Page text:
AL All-Stars Of The 1950’s

In our community, we have a very active and enthusiastic sports interest group. Headed up by a retired New York City schoolteacher, who is also the world’s biggest Giants fan, we’ve been fortunate enough to have visits from Fergie Jenkins, Josh Hamilton, Matt Williams, Hall of Fame Baseball Executive Roland Hemond and dozens of other sports luminaries. Each Spring, as our homage to Spring Training and the new baseball season, we host a baseball panel discussion on a particular topic. In the past, we’ve reviewed the “Golden Age of Baseball” (the 50’s & 60’s), debated the Hall of Fame, previewed the upcoming season, rated the top ten players at each position and discussed the ten greatest teams of all time. This time, we utilized the Sports Illustrated coffee table book about baseball to put together the decade All-Star teams of the 50’s, 60’s & 70’s.


Last week in front of an enthusiastic audience, each of the six panelists presented either the AL or NL squad from a particular decade. My responsibility was the AL All-Star team of the 50’s and my comments were as follows…


You’re probably wondering how I was chosen to present the AL All-Decade team of the 1950’s. Obviously, I’m much too young to have seen any of these players and would have very little first-hand knowledge of their talent and exploits.


That concludes the humorous portion of this presentation.


In reality, I spent many days & evenings at Fenway Park in the 1950’s watching my beloved Red Sox battle the other teams in the American League and had the privilege of seeing all of our All-Stars in person. So, let’s get started with the man behind the plate..


C…Yogi Berra, Yankees


One of the most beloved characters in the game, we lost him just last September at age 90. In later years, people knew him for his outrageously funny remarks, TV commercials and personal appearances. But unless you saw him play in the 1950’s, you can’t possibly appreciate his talent as a player. During the decade, he won three AL MVP awards and from 1950-56, he never finished worse than 4th in the MVP balloting. He hit over 20 HR’s in nine straight seasons and had 100+ RBI’s five times. This was all in addition to his defensive skills, the handling of Pitchers and incredible durability, catching as many as 140 games in five different campaigns. His salary in 1955, when he won his third MVP, was $50,000. Lawrence Peter Berra was elected to the Hall of Fame in 1972. And don’t forget, when you come to the fork in the road…take it.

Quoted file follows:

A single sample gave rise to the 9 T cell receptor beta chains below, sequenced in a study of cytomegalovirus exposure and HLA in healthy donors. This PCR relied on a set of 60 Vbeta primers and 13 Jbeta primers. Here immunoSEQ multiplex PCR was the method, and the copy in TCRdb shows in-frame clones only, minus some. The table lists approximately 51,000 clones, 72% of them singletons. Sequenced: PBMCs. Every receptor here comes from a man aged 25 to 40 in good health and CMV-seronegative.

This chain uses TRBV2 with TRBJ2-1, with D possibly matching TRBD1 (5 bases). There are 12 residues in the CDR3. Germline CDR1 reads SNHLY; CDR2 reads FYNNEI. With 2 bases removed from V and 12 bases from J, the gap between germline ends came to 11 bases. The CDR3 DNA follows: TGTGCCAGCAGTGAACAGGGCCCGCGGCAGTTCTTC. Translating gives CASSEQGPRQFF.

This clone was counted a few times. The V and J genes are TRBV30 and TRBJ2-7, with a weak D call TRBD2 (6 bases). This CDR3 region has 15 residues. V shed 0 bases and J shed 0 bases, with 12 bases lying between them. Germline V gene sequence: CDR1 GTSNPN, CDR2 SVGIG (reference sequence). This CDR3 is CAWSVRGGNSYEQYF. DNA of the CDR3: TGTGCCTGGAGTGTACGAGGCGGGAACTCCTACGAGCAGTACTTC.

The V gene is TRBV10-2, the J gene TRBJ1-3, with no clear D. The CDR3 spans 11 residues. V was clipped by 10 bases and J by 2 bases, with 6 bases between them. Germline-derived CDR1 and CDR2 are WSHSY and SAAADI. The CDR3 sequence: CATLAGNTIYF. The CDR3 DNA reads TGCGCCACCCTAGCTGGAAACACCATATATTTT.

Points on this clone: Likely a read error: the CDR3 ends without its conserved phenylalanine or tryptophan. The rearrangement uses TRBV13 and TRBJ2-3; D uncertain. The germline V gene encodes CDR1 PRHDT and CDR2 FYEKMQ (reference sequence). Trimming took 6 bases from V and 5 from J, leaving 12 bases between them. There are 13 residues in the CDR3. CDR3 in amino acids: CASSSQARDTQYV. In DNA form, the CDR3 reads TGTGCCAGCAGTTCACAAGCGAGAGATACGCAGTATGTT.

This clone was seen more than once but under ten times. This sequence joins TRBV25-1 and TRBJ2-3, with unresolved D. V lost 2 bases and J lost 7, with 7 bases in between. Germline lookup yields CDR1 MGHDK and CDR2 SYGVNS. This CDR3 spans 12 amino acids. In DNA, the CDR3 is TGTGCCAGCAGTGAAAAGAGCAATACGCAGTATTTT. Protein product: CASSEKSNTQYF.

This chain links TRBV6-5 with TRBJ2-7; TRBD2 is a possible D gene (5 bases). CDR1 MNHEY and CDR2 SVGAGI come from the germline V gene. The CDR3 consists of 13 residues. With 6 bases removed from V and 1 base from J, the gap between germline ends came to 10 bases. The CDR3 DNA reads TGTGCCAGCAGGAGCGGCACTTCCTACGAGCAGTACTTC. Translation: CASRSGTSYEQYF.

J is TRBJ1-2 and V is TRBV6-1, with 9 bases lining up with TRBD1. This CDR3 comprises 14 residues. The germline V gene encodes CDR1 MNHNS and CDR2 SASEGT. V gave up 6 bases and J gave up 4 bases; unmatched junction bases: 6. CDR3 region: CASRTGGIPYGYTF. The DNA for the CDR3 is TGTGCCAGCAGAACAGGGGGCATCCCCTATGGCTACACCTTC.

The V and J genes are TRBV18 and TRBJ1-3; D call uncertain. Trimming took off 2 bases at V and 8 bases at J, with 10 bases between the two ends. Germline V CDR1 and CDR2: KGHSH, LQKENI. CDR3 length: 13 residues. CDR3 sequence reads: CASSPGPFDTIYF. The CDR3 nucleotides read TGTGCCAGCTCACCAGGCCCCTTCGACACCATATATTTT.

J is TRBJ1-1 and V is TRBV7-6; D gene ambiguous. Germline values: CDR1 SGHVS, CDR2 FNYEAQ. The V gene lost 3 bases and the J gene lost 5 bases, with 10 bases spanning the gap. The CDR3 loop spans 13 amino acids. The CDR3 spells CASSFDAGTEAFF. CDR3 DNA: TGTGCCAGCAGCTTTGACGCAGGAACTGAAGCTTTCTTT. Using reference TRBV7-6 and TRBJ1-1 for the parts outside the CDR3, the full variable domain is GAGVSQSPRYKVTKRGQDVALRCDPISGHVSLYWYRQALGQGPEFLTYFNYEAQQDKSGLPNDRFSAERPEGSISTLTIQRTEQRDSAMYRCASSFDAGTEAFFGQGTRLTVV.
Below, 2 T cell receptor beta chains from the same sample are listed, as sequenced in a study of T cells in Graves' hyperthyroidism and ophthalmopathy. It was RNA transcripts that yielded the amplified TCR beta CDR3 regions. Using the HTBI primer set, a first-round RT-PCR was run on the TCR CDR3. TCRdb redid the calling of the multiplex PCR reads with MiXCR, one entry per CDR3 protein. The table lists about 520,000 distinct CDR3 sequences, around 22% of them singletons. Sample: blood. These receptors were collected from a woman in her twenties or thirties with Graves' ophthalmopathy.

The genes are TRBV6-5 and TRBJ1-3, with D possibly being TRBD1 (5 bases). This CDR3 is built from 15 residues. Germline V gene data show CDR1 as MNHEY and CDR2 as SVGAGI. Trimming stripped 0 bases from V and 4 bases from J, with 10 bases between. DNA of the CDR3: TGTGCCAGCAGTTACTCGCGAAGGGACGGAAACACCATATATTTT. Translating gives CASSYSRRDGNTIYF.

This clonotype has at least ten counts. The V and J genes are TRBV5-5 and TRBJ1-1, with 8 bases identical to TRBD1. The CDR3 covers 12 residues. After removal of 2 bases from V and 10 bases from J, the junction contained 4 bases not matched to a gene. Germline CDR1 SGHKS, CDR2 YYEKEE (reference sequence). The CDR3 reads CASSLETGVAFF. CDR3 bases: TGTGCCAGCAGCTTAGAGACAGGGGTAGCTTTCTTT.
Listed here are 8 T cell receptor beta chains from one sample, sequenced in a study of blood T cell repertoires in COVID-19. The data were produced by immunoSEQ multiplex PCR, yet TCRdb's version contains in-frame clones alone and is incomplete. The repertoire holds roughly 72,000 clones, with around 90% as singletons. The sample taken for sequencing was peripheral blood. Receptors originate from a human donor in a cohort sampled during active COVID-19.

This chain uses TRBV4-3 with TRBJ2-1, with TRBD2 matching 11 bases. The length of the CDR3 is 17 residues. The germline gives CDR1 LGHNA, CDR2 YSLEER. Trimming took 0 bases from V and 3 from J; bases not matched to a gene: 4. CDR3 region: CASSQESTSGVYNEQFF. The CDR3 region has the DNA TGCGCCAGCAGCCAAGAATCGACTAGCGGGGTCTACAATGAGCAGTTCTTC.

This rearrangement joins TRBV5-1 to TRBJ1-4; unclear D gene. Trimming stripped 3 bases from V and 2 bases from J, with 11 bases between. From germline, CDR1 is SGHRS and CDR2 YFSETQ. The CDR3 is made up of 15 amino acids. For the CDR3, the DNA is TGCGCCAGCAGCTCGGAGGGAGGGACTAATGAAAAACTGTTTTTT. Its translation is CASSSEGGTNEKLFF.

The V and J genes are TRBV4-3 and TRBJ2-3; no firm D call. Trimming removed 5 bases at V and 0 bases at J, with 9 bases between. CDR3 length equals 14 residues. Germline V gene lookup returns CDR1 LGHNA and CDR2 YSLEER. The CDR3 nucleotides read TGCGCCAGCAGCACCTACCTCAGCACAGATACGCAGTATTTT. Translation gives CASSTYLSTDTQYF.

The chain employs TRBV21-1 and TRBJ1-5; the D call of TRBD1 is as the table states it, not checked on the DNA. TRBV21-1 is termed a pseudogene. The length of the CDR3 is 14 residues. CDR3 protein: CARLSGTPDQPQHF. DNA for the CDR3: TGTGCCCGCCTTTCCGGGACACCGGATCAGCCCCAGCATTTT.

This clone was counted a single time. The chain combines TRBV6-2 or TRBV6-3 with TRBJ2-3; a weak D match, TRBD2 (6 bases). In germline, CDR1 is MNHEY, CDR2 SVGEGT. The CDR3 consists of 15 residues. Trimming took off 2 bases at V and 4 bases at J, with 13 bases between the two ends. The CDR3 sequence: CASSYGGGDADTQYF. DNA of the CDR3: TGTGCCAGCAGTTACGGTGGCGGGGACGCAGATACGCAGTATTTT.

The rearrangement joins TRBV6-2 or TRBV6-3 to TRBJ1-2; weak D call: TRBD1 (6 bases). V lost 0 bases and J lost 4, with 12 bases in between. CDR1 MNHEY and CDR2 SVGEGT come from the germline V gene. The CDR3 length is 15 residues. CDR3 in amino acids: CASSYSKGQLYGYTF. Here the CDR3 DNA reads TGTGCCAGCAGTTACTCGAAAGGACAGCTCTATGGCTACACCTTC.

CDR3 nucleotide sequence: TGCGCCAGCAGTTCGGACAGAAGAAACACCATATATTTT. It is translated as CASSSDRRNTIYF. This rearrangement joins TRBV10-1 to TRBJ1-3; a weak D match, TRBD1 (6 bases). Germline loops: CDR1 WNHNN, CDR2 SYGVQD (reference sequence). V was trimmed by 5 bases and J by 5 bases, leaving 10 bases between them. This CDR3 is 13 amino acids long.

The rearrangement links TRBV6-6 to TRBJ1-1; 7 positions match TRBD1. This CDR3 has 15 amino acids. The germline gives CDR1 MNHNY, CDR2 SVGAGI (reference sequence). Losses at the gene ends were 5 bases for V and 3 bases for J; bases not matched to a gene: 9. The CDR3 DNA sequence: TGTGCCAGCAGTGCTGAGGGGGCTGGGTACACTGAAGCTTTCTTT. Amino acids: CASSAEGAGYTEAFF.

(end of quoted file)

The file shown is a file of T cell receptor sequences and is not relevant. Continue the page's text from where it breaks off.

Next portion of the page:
1B…Bill Skowron, Yankees


Another member of the Yankees dynasty, his nickname was “Moose” and he was the kind of gritty player that fans loved. A member of five consecutive All-Star teams starting in 1957, he was on the winning team in five World Series during his career. His highest salary in the 50’s was $22,500. As opposed to Catcher, where there were no challengers to Yogi, a number of other 1B could have easily been considered for this honor including Mickey Vernon & Ferris Fain.



2B…Nellie Fox, White Sox


At 5’10” and 160 pounds, this diminutive infielder exemplified the term “scrappy”. As the lead-off hitter for the Pale Hose, he made the All-Star team 11 consecutive times starting in 1951. He led the league in hits four times during the 50’s and won the league MVP award in 1959. He earned $45,000 that year. Three Gold Gloves gives you an idea of his defensive skills and he entered the Hall of Fame in 1997.  The next tier of 2B included Bobby Avila & Pete Runnels.






SS…Harvey Kuenn, Tigers


At age 22, he burst on the scene in 1953 and led the AL with 209 hits while winning the Rookie of the Year award. The following year, he led the league in hits again and made his second of eight consecutive All-Star teams. He won the batting title in ’59 by hitting .353. When you think of the way baseball is played today, consider this statistic…during the 1950’s, Kuenn walked a total of 320 times and struck out only 204 times. Other candidates for this squad would have been Gil McDougald & Ray Boone. His best paycheck with Detroit was $35,000.



3B…Al Rosen, Indians